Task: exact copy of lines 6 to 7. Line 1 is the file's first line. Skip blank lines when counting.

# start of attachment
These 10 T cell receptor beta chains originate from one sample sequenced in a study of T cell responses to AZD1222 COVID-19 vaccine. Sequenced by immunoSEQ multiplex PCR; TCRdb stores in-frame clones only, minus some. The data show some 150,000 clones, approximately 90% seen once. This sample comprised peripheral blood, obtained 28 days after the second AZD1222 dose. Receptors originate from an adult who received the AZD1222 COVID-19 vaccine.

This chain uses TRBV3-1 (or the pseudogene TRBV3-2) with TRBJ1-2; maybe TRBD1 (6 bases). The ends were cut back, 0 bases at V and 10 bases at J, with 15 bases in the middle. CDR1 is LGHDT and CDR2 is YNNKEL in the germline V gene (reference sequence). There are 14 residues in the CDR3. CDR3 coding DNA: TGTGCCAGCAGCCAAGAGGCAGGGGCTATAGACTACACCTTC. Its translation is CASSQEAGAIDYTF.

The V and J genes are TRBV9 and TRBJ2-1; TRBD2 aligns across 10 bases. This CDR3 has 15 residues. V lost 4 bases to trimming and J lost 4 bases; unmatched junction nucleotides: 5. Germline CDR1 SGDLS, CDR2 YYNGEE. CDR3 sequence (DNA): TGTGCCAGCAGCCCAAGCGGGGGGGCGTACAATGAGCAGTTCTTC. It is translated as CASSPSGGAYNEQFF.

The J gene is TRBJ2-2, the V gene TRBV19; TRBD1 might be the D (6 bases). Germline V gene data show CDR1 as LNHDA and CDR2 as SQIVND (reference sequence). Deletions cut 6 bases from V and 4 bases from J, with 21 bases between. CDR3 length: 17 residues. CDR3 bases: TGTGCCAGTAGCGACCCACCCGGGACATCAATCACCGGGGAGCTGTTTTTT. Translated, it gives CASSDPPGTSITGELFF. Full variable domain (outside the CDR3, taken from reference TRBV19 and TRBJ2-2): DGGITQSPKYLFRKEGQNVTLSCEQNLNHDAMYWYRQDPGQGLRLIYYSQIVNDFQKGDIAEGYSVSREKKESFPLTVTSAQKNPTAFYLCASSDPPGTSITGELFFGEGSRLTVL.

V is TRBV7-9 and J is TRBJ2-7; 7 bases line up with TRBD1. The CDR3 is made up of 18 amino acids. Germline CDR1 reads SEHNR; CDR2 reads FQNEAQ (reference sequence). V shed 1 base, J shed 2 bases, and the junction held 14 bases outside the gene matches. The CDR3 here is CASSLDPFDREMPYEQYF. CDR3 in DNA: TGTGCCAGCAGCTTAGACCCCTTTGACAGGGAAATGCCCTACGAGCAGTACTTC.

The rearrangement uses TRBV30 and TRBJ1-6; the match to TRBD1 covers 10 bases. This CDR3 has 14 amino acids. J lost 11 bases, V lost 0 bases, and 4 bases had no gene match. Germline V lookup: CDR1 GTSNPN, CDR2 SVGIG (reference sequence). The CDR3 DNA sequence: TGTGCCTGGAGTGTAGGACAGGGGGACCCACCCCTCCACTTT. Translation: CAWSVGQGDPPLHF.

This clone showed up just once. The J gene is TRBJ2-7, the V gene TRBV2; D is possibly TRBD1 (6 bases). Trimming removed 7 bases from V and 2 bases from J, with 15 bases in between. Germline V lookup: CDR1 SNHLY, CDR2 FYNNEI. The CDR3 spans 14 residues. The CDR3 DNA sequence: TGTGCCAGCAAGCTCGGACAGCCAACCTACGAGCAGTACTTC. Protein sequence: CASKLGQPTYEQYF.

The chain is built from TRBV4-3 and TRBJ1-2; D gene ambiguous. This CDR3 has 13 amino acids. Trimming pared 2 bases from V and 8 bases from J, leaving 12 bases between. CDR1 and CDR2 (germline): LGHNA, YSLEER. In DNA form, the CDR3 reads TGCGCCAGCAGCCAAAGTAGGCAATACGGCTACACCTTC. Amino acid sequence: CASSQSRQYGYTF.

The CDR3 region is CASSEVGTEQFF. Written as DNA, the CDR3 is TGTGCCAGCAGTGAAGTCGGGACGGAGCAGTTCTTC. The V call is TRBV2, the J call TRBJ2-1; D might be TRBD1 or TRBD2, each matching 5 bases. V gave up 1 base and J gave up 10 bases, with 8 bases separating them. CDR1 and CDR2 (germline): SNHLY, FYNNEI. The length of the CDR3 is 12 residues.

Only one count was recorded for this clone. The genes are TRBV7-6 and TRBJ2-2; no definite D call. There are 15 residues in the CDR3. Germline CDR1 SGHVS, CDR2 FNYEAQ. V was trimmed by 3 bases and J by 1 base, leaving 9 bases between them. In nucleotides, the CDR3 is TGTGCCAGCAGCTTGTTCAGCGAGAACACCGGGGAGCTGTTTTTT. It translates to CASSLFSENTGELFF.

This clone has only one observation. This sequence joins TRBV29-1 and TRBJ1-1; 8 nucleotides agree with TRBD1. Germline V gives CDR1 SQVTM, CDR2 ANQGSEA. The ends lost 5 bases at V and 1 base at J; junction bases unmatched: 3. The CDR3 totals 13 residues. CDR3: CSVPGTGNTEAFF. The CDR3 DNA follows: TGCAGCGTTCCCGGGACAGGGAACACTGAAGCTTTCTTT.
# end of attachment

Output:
The rearrangement uses TRBV30 and TRBJ1-6; the match to TRBD1 covers 10 bases. This CDR3 has 14 amino acids. J lost 11 bases, V lost 0 bases, and 4 bases had no gene match. Germline V lookup: CDR1 GTSNPN, CDR2 SVGIG (reference sequence). The CDR3 DNA sequence: TGTGCCTGGAGTGTAGGACAGGGGGACCCACCCCTCCACTTT. Translation: CAWSVGQGDPPLHF.

This clone showed up just once. The J gene is TRBJ2-7, the V gene TRBV2; D is possibly TRBD1 (6 bases). Trimming removed 7 bases from V and 2 bases from J, with 15 bases in between. Germline V lookup: CDR1 SNHLY, CDR2 FYNNEI. The CDR3 spans 14 residues. The CDR3 DNA sequence: TGTGCCAGCAAGCTCGGACAGCCAACCTACGAGCAGTACTTC. Protein sequence: CASKLGQPTYEQYF.